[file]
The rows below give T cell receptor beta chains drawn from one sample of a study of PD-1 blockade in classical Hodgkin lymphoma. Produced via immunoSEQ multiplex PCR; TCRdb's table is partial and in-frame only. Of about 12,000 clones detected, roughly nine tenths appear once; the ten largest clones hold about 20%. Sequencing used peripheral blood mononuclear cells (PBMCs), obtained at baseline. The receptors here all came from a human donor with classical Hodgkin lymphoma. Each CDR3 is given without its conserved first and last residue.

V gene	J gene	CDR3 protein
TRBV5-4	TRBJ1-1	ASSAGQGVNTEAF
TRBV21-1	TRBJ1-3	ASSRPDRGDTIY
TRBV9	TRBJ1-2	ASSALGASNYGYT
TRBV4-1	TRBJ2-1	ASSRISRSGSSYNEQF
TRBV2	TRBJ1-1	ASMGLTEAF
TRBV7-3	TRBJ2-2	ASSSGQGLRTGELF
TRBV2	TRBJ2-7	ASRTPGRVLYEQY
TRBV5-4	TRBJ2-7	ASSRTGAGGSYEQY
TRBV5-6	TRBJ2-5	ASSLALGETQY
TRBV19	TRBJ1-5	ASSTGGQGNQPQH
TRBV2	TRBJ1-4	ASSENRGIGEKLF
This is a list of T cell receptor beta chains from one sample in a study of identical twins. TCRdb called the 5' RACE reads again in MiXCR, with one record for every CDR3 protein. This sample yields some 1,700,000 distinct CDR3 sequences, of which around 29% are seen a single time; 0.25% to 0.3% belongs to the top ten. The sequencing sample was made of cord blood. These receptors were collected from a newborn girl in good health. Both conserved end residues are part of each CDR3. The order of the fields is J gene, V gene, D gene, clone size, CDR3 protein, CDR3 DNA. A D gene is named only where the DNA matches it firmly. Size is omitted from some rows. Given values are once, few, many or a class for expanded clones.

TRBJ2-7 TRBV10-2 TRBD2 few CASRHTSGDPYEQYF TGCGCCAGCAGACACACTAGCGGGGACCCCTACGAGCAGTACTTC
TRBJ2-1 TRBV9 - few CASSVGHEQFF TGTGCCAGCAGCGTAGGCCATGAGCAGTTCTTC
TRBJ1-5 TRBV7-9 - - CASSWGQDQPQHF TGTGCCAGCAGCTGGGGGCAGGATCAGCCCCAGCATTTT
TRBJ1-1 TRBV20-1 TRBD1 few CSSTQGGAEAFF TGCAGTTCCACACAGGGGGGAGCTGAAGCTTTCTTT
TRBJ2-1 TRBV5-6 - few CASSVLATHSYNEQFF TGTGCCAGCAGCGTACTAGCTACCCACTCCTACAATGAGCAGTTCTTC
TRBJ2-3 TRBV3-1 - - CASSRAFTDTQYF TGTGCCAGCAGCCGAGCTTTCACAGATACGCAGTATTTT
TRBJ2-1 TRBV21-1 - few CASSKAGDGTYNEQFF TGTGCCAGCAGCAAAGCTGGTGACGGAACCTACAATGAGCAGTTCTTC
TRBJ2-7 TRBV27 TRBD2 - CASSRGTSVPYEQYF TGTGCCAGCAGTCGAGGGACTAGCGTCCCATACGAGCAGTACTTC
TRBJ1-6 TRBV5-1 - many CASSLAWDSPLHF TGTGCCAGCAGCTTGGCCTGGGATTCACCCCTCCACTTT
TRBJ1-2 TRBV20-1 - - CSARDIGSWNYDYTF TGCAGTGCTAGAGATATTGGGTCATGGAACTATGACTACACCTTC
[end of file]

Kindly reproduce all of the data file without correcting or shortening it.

The rows below give T cell receptor beta chains drawn from one sample of a study of PD-1 blockade in classical Hodgkin lymphoma. Produced via immunoSEQ multiplex PCR; TCRdb's table is partial and in-frame only. Of about 12,000 clones detected, roughly nine tenths appear once; the ten largest clones hold about 20%. Sequencing used peripheral blood mononuclear cells (PBMCs), obtained at baseline. The receptors here all came from a human donor with classical Hodgkin lymphoma. Each CDR3 is given without its conserved first and last residue.

V gene	J gene	CDR3 protein
TRBV5-4	TRBJ1-1	ASSAGQGVNTEAF
TRBV21-1	TRBJ1-3	ASSRPDRGDTIY
TRBV9	TRBJ1-2	ASSALGASNYGYT
TRBV4-1	TRBJ2-1	ASSRISRSGSSYNEQF
TRBV2	TRBJ1-1	ASMGLTEAF
TRBV7-3	TRBJ2-2	ASSSGQGLRTGELF
TRBV2	TRBJ2-7	ASRTPGRVLYEQY
TRBV5-4	TRBJ2-7	ASSRTGAGGSYEQY
TRBV5-6	TRBJ2-5	ASSLALGETQY
TRBV19	TRBJ1-5	ASSTGGQGNQPQH
TRBV2	TRBJ1-4	ASSENRGIGEKLF
This is a list of T cell receptor beta chains from one sample in a study of identical twins. TCRdb called the 5' RACE reads again in MiXCR, with one record for every CDR3 protein. This sample yields some 1,700,000 distinct CDR3 sequences, of which around 29% are seen a single time; 0.25% to 0.3% belongs to the top ten. The sequencing sample was made of cord blood. These receptors were collected from a newborn girl in good health. Both conserved end residues are part of each CDR3. The order of the fields is J gene, V gene, D gene, clone size, CDR3 protein, CDR3 DNA. A D gene is named only where the DNA matches it firmly. Size is omitted from some rows. Given values are once, few, many or a class for expanded clones.

TRBJ2-7 TRBV10-2 TRBD2 few CASRHTSGDPYEQYF TGCGCCAGCAGACACACTAGCGGGGACCCCTACGAGCAGTACTTC
TRBJ2-1 TRBV9 - few CASSVGHEQFF TGTGCCAGCAGCGTAGGCCATGAGCAGTTCTTC
TRBJ1-5 TRBV7-9 - - CASSWGQDQPQHF TGTGCCAGCAGCTGGGGGCAGGATCAGCCCCAGCATTTT
TRBJ1-1 TRBV20-1 TRBD1 few CSSTQGGAEAFF TGCAGTTCCACACAGGGGGGAGCTGAAGCTTTCTTT
TRBJ2-1 TRBV5-6 - few CASSVLATHSYNEQFF TGTGCCAGCAGCGTACTAGCTACCCACTCCTACAATGAGCAGTTCTTC
TRBJ2-3 TRBV3-1 - - CASSRAFTDTQYF TGTGCCAGCAGCCGAGCTTTCACAGATACGCAGTATTTT
TRBJ2-1 TRBV21-1 - few CASSKAGDGTYNEQFF TGTGCCAGCAGCAAAGCTGGTGACGGAACCTACAATGAGCAGTTCTTC
TRBJ2-7 TRBV27 TRBD2 - CASSRGTSVPYEQYF TGTGCCAGCAGTCGAGGGACTAGCGTCCCATACGAGCAGTACTTC
TRBJ1-6 TRBV5-1 - many CASSLAWDSPLHF TGTGCCAGCAGCTTGGCCTGGGATTCACCCCTCCACTTT
TRBJ1-2 TRBV20-1 - - CSARDIGSWNYDYTF TGCAGTGCTAGAGATATTGGGTCATGGAACTATGACTACACCTTC